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Surely you knew we weren’t going to get very far into October and honoring horror and fantasy without mentioning the master of the macabre, right? Well, you were correct, so today Christina fills us in on her relationship with Edgar Allan Poe. “The Cask of Amontillado” still ranks as one of my favorite short stories, but I’ll probably revisit my book of Poe this October just to make sure.
Deep in Edgar Allan Poe
I’ve heard writers talk about what they read growing up. Like, how at ten they found a dusty copy of War and Peace and never looked back. Or musicians, when interviewed, say they started listening to really cool, obscure blues singers at seven and knew they’d make music like that one day. I wasn’t like those people. I read Judy Blume and The Babysitters Club, and didn’t fall in love with anything deeper until college. At least I knew how to fake it though.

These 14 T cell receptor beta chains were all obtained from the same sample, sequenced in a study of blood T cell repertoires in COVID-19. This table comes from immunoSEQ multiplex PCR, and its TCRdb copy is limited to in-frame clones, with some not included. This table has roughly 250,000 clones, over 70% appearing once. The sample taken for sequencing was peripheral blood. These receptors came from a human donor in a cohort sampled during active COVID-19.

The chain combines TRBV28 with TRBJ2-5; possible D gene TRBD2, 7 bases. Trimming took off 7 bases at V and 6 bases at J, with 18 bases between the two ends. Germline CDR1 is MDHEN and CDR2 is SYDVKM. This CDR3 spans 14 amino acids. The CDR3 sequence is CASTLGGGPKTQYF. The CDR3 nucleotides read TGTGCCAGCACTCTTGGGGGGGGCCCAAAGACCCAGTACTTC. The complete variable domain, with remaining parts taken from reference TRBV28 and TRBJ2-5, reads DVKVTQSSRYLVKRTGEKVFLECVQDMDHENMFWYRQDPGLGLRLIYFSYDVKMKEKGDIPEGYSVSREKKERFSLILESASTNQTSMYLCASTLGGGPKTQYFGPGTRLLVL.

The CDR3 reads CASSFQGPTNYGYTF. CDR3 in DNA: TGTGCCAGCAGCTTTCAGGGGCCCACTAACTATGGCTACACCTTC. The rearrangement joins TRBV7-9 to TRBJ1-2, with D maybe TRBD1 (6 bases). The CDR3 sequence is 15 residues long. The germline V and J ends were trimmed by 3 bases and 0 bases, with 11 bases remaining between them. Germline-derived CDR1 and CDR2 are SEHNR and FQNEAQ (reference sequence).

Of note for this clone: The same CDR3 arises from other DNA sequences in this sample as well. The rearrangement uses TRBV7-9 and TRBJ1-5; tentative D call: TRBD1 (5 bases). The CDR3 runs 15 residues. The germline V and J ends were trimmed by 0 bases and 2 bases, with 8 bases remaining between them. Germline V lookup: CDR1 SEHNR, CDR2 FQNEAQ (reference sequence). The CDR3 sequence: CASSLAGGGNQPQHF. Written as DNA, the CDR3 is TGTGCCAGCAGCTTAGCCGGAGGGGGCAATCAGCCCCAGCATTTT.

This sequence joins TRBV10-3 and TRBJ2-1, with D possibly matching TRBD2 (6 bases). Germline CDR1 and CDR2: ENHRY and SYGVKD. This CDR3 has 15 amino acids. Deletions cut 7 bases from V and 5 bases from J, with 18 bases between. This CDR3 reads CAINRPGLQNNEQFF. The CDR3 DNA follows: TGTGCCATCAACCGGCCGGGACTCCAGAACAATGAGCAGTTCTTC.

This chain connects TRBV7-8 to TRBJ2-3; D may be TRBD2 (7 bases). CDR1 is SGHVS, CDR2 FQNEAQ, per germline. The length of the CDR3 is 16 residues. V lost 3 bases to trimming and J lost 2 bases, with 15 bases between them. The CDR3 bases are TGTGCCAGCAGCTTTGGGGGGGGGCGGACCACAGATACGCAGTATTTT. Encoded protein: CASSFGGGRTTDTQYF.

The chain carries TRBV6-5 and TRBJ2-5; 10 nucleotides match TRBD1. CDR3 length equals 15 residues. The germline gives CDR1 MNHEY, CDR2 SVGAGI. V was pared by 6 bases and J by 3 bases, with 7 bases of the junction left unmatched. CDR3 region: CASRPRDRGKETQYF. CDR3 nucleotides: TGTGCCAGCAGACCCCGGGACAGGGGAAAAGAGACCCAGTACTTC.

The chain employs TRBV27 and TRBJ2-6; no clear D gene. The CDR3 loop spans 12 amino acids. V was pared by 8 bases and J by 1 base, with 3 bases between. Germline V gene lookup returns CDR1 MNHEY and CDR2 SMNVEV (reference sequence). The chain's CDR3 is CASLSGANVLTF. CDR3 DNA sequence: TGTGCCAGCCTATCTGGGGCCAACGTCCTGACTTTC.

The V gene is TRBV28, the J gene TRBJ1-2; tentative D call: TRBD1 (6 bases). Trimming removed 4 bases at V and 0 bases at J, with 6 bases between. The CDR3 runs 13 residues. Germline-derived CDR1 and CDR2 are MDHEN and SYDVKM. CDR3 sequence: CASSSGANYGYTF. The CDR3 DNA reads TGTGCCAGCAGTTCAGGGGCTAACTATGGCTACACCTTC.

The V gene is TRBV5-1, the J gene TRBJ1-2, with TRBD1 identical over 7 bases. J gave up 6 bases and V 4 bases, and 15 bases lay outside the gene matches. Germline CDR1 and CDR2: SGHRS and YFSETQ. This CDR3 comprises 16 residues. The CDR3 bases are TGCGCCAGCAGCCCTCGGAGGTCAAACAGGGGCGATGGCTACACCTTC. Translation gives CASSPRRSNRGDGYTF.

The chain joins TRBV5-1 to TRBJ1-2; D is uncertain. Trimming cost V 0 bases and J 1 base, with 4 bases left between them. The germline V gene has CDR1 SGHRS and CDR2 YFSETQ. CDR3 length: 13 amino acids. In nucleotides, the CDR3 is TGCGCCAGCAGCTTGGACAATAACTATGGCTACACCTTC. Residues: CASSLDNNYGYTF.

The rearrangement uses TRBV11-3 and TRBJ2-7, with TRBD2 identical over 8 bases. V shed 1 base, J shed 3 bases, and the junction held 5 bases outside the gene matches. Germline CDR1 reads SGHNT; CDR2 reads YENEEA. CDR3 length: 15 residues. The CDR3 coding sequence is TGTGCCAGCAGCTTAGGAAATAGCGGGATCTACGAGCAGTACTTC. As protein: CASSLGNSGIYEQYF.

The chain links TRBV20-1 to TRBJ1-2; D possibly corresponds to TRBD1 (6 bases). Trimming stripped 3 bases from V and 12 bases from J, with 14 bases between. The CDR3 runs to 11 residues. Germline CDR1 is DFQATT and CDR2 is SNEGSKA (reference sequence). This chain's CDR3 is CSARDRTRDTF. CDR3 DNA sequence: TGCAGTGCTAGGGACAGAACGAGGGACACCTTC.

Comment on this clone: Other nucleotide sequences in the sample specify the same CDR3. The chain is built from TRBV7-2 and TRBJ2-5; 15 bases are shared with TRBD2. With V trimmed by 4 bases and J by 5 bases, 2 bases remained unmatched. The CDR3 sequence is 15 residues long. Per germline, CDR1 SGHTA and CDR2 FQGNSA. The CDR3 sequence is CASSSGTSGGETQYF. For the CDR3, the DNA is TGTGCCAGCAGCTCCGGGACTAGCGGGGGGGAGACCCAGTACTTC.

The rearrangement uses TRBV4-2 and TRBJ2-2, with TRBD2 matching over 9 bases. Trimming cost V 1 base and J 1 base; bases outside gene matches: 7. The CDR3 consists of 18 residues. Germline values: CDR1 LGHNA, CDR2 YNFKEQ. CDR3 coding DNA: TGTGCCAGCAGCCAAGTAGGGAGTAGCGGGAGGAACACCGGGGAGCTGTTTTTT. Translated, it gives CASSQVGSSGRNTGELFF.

I grew up with an old Edgar Allan Poe book of short stories that sat on the built in bookshelves of our living room amongst the Encyclopedia Britannicas and Guidepost magazines. I assume my mother purchased it as part of a box set of books from one of the frequent garage sales she rummaged through on weekends. I also assume the rest of that box was filled with Danielle Steel romances, and the Edgar Allan Poe was an unexpected find that landed on our bookshelf.
When I was around twelve I picked it up and began reading “The Tell-Tale Heart.” I was pretty bored by it due to being a shallow seventh grader, and thought the main guy needed to chill out. But I read on, because I was trying to be deep, digging Poe and all. I’d mention it to friends in passing. “Oh, that totally reminds me of that Edgar Allen Poe story I just read…”
Now that October is upon us and my neighbors have put their ceramic pumpkin on the front porch, it made me think of ole Edgar Allan Poe again and his grim stories. I hope all the skeletons hanging from trees and tombstones in front yards encourage you to try something new with your writing. Throw in a scary scene, or write a whole thriller. And maybe some twelve year old will start referencing your book when trying to look deep in front of her friends.
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